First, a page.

Poirier knew this, perhaps because he was familiar with the gustatory joys of bloody beef and tannic red wine – the exquisite combination that launched all this food and whisky pairing nonsense.
Wine is a quaffable refreshment. It helps clear your mouth while quenching your thirst. Whisky is too strongly flavoured and high in alcohol for that. A wine-sized shot of whisky inevitably prompts a wince.
Poirier loved his single malts, but knew they were too much for mealtime. So, Islay and oysters aside, he suggested that if you were determined to have them together, the whisky should be diluted to 20% ABV. But doesn’t this defeat the purpose of drinking Scotch? Perhaps, but doesn’t mixing it with food do the same? It sure doesn’t improve the flavour.
Then why are food and whisky pairings so fashionable these days? Well, promoters are always looking for new ways to fill seats.
If he or she can convince whisky lovers to suspend disbelief by ignoring their taste buds, they have access to a whole new clientele.
In exclusive clubs, ultra-cool hipster joints, war vets retirement homes and countless chain restaurants, I have led dozens of whisky dinners in the past couple of months. For some, the chefs spent hours developing recipes to complement the whisky. Others just served their general fare.
At the most successful event, the organiser asked if I would mind presenting the whiskies before they brought out the food.
“We’ve never had any success mixing the two,” he confided, “and whisky tastes better when you’re hungry anyway.” Clubs, of course, are as much about social connections as whisky.
What better way to draw people to a whisky tasting than promise them a spot of dinner too.
I was reminded of this recently when Reverend R. M. Peluso asked if I would read the manuscript of her new book Deep Tasting Chocolate & Whiskey. Maybe I would write a comment for the jacket? she wondered.
Among many spectacular brand-hosted whisky events during the years, one near disaster stands out: including chocolate used in the launch event of a new whisky.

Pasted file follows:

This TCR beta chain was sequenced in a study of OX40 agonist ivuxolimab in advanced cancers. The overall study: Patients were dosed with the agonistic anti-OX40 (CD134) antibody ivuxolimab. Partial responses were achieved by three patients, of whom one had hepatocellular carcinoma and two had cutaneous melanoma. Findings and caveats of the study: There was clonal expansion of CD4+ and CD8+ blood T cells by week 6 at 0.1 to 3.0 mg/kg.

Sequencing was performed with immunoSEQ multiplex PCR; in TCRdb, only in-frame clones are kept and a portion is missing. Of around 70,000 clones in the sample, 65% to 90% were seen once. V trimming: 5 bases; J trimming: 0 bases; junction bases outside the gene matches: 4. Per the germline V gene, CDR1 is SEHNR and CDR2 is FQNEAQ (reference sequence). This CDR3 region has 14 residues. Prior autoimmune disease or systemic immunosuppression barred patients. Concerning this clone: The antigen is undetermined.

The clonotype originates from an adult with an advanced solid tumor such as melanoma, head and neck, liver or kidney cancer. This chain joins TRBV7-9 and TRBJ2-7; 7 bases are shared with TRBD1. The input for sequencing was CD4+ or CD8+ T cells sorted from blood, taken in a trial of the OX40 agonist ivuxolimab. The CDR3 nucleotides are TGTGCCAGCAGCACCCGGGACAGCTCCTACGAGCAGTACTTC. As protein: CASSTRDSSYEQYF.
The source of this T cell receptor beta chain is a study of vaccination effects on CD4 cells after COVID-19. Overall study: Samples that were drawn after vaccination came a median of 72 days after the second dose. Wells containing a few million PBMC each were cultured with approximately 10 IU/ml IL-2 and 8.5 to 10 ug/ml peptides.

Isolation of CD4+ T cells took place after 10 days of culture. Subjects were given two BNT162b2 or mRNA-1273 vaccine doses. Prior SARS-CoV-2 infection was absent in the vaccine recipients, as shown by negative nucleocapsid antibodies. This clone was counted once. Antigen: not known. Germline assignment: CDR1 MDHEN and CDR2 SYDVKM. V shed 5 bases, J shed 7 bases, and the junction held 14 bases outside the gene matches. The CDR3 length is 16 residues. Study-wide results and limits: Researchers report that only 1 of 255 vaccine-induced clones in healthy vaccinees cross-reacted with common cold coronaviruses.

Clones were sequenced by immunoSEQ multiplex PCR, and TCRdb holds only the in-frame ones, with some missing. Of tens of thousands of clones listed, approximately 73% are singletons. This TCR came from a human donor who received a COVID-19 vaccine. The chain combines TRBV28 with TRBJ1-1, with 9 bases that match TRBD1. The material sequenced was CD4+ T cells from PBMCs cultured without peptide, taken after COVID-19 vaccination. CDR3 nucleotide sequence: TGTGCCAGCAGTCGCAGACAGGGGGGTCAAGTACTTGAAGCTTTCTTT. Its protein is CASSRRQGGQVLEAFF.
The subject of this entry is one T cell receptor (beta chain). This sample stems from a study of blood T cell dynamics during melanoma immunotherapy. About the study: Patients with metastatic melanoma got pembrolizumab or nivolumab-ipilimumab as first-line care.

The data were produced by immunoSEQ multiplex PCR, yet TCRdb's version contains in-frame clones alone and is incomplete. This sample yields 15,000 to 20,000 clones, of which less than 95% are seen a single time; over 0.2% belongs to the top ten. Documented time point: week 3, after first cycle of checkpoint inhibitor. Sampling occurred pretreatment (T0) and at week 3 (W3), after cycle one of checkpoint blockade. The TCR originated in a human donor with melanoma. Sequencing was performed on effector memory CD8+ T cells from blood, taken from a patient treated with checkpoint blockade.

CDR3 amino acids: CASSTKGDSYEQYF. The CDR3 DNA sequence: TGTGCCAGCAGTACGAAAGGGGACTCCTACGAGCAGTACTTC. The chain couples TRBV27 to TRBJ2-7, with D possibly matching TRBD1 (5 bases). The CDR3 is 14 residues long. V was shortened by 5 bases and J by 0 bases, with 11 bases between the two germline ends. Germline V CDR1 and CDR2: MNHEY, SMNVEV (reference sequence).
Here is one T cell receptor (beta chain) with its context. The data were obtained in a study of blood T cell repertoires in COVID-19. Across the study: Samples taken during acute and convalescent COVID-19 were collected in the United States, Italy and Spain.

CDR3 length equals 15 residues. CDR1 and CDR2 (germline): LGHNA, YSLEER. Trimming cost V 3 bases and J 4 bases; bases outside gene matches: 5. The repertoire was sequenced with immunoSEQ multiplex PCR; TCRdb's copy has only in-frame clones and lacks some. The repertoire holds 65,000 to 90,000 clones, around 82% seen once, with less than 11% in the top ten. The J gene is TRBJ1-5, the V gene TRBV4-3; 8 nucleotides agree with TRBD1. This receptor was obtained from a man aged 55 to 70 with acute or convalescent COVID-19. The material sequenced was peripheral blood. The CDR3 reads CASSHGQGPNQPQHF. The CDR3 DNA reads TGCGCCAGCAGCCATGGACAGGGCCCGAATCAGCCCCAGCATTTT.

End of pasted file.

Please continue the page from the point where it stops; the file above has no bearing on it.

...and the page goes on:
With a bank of twitter-ready influencers primed and waiting, the brand’s flagship, multi-award-winning whisky, simply tanked in the presence of chocolate.
“Chocolate is a palate killer,” I wrote back to the Rev. But she persisted and I had a breakthrough. Whisky and chocolate together do not enhance the flavours of either. However, they can create an exciting new gustatory experience. However you don’t need good whisky to do this though, and you certainly don’t need some expensive artisanal chocolate.
I recalled a marvellous pairing from my youth – Christmas chocolates filled with Jack Daniel's. A little home experimentation soon revealed that milk chocolate and vodka are even more enjoyable together. It’s not the whisky that matters.
Alcohol alone delivers luscious chocolate flavours to greedy pleasure receptors creating a dazzling new experience that exceeds either alone.
When next I am on Islay, you can bet I’ll bow to the tourist cliché of raw oysters with Lagavulin. The whisky’s subtleties will disappear, as will the oysters’, yielding to a new experience that is about neither.
Sweet desserts with whisky? You bet, but no longer with expensive single malts. Almost any dram will add a dash of whisky flavour and the same goes for cooking with whisky.
Stick to the cheap stuff and save the fine drams for after dinner. As for whisky dinners? If it’s mealtime, sure, fill my gullet, but spare me the whisky expert or chef waxing on about pairings that we both know are forced.
I’ve been there; I’ve washed down rare beef with tannic red wine.